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Manual page for PING(8C)

ping - send ICMP ECHO_REQUEST packets to network hosts


/usr/etc/ping host [ timeout ]

/usr/etc/ping [ -s ] [ -lrRv ] host [ packetsize ] [ count ]


This program is available with the Networking software installation option. Refer to [a manual with the abbreviation INSTALL] for information on how to install optional software.


ping utilizes the ICMP protocol's mandatory ECHO_REQUEST datagram to elicit an ICMP ECHO_RESPONSE from the specified host , or network gateway. ECHO_REQUEST datagrams, or ``pings,'' have an IP and ICMP header, followed by a structtimeval, and then an arbitrary number of bytes to pad out the packet. If host responds, ping will print host is alive on the standard output and exit. Otherwise after timeout seconds, it will write no answer from host. The default value of timeout is 20 seconds.

When the -s flag is specified, ping sends one datagram per second, and prints one line of output for every ECHO_RESPONSE that it receives. No output is produced if there is no response. In this second form, ping computes round trip times and packet loss statistics; it displays a summary of this information upon termination or timeout. The default datagram packet size is 64 bytes, or you can specify a size with the packetsize command-line argument. If an optional count is given, ping sends only that number of requests.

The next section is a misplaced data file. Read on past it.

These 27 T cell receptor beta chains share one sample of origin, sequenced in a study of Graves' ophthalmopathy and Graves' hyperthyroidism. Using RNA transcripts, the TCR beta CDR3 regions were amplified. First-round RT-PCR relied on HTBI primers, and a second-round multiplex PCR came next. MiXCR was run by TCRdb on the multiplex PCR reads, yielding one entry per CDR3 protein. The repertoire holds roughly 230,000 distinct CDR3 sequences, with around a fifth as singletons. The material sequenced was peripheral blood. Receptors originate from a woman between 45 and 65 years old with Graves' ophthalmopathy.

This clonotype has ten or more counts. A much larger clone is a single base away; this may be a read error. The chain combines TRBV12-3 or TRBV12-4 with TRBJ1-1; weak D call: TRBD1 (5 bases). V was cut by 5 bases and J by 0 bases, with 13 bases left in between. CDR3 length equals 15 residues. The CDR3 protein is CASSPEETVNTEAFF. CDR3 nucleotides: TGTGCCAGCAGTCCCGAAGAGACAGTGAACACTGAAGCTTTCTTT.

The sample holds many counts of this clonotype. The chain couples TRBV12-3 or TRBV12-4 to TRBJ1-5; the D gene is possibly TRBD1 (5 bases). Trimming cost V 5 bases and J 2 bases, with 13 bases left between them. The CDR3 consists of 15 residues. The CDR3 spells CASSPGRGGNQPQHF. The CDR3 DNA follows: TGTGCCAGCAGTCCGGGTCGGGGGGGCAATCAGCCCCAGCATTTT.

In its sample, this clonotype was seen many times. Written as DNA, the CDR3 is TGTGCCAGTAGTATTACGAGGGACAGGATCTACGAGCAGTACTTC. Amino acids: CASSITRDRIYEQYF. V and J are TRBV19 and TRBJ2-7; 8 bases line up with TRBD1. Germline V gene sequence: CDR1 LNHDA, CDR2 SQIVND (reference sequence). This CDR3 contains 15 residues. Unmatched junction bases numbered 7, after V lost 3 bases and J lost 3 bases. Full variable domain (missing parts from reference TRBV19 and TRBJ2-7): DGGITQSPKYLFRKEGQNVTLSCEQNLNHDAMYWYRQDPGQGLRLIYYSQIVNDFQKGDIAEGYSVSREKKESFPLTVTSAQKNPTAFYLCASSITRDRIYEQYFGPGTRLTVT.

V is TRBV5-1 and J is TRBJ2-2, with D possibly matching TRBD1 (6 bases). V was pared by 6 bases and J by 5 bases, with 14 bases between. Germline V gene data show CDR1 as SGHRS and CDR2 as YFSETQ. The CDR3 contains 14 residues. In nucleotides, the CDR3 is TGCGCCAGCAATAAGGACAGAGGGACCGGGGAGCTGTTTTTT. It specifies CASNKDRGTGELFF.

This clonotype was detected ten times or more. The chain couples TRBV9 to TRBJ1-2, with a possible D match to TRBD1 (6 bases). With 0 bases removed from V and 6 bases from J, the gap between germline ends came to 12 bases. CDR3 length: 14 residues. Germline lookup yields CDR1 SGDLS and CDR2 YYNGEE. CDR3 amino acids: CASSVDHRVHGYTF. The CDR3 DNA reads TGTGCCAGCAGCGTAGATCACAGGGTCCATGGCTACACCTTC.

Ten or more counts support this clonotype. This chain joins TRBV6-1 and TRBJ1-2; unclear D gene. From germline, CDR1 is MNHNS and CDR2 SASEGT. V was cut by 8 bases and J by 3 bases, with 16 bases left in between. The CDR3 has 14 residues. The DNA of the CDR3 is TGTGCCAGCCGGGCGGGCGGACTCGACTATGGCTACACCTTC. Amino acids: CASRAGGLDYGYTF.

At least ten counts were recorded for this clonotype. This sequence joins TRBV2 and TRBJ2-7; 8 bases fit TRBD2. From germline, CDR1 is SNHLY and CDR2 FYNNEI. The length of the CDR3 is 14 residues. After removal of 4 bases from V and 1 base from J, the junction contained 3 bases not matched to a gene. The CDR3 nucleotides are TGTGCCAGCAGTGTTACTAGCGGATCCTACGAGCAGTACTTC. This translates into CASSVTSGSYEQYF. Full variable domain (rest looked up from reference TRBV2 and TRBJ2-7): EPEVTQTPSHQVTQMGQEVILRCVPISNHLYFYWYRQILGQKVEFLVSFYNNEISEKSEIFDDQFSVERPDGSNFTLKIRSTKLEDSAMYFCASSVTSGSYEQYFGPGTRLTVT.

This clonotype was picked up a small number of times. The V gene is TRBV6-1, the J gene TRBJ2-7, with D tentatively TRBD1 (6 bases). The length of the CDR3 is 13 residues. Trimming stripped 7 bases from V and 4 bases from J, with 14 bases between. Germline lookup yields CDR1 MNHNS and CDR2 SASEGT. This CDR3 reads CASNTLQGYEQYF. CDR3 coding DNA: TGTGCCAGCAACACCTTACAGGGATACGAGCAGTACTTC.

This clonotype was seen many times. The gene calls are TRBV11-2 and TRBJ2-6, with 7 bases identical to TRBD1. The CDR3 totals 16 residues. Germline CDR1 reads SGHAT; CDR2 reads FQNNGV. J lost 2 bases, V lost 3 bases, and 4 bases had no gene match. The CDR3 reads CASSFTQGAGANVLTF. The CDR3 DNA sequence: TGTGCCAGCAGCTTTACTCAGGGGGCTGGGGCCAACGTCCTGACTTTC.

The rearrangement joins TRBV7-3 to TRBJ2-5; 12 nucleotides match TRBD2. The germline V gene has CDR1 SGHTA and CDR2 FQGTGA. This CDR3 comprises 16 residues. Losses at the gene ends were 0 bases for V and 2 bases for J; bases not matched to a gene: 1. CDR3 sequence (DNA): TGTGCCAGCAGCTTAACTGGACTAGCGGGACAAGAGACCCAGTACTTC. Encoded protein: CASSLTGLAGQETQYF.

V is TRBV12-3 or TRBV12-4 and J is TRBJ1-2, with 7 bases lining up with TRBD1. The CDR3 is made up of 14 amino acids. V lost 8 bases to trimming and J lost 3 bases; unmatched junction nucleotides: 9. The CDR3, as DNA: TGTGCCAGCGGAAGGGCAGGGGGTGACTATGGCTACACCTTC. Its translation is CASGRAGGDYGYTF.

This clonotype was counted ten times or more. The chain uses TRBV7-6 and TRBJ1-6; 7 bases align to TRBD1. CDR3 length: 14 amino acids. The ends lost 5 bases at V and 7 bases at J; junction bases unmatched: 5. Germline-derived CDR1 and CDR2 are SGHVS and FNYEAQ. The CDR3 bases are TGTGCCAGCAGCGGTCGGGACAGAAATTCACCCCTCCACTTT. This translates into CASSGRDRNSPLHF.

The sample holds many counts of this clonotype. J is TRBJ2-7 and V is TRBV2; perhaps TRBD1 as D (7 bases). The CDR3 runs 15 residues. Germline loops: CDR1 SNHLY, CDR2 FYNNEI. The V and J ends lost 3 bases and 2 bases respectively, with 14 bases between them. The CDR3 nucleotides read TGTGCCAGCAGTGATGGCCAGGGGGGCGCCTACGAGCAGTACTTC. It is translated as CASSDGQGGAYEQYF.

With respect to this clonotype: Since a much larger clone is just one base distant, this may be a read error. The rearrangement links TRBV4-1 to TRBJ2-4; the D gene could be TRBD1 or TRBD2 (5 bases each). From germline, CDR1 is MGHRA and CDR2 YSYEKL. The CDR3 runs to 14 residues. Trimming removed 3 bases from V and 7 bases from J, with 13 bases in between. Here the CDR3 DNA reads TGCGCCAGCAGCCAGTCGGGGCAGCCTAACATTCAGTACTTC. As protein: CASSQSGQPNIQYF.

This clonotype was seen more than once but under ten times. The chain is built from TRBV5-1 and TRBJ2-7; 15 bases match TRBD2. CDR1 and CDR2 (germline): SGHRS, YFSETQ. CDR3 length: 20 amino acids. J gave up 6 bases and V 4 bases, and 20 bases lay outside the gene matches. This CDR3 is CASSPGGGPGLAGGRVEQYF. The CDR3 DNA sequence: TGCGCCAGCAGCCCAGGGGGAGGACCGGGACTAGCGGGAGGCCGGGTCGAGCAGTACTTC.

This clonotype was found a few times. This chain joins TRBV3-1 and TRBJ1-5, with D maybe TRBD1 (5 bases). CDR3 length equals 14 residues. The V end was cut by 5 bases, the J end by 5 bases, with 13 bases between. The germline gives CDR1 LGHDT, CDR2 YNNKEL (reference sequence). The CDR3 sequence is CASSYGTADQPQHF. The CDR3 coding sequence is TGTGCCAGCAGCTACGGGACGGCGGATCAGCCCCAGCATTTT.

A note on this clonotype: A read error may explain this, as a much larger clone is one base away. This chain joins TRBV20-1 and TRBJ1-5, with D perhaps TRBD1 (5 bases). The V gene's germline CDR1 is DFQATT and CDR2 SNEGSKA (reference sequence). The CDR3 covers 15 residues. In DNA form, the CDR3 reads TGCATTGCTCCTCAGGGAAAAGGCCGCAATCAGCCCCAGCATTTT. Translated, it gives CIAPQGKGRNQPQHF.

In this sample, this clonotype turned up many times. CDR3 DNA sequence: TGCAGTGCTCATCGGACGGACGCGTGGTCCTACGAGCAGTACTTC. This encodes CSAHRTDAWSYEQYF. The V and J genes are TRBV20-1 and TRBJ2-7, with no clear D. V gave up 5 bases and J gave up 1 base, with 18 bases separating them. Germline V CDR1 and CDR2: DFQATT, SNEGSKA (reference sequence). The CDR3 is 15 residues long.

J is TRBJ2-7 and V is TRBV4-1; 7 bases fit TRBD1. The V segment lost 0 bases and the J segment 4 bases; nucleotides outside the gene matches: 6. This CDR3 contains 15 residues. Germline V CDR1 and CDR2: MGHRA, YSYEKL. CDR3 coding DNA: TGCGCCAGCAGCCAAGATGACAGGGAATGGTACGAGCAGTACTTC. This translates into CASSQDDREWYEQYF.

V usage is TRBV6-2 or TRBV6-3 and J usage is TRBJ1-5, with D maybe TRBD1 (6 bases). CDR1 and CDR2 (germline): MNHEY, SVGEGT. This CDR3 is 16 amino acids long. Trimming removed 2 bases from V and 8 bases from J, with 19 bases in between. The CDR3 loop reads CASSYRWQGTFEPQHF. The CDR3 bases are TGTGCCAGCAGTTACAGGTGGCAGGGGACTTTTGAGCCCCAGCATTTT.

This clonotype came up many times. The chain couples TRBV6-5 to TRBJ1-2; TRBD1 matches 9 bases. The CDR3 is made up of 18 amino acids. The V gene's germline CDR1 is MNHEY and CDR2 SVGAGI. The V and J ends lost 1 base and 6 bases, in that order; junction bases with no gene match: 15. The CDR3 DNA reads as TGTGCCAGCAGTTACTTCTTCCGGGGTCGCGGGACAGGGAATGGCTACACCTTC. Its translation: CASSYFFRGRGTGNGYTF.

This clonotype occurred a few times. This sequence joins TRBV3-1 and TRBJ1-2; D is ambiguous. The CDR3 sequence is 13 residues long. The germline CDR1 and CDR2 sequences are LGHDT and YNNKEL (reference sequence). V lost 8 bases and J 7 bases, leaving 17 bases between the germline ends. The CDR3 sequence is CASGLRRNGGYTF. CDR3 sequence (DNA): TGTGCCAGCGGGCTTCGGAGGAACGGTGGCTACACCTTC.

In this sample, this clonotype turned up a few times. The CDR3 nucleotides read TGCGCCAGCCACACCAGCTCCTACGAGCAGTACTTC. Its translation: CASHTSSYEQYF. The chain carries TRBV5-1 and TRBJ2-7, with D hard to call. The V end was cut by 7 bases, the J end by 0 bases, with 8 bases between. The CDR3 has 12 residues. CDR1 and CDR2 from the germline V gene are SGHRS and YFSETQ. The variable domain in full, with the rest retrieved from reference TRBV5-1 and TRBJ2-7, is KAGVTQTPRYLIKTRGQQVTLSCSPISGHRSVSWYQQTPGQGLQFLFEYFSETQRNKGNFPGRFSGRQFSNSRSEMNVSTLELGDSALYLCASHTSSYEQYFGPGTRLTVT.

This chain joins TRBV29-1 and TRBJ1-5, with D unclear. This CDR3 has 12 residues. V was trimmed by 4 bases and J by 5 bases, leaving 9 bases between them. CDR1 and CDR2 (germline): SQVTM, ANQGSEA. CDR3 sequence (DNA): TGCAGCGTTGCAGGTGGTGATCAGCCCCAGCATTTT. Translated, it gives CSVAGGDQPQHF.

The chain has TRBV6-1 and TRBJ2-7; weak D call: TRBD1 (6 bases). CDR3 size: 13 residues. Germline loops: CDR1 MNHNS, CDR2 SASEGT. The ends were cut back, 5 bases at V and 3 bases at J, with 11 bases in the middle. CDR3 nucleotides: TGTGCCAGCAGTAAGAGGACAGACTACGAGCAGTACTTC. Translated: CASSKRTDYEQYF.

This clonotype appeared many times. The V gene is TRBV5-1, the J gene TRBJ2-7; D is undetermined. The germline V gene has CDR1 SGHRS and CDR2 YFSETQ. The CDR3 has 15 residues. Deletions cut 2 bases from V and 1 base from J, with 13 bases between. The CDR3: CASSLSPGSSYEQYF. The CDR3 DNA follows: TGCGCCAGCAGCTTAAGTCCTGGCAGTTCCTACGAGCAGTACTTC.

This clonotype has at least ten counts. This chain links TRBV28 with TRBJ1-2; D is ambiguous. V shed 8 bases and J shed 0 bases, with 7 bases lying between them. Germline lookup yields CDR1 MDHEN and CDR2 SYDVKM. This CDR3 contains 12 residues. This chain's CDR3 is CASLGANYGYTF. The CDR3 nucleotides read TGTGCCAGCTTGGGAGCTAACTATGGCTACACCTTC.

When using ping for fault isolation, first `ping' the local host to verify that the local network interface is running.


Loose source route. Use this option in the IP header to send the packet to the given host and back again. Usually specified with the -R option.
Bypass the normal routing tables and send directly to a host on an attached network. If the host is not on a directly-attached network, an error is returned. This option can be used to ping a local host through an interface that has been dropped by the router daemon, see routed.8c
Record route. Sets the IP record route option, which will store the route of the packet inside the IP header. The contents of the record route will only be printed if the -v option is given, and only be set on return packets if the target host preserves the record route option across echos, or the -l option is given.
Verbose output. List any ICMP packets, other than ECHO_RESPONSE, that are received.


icmp.4p ifconfig.8c netstat.8c rpcinfo.8c spray.8c

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Created by unroff & hp-tools. © by Hans-Peter Bischof. All Rights Reserved (1997).

Last modified 21/April/97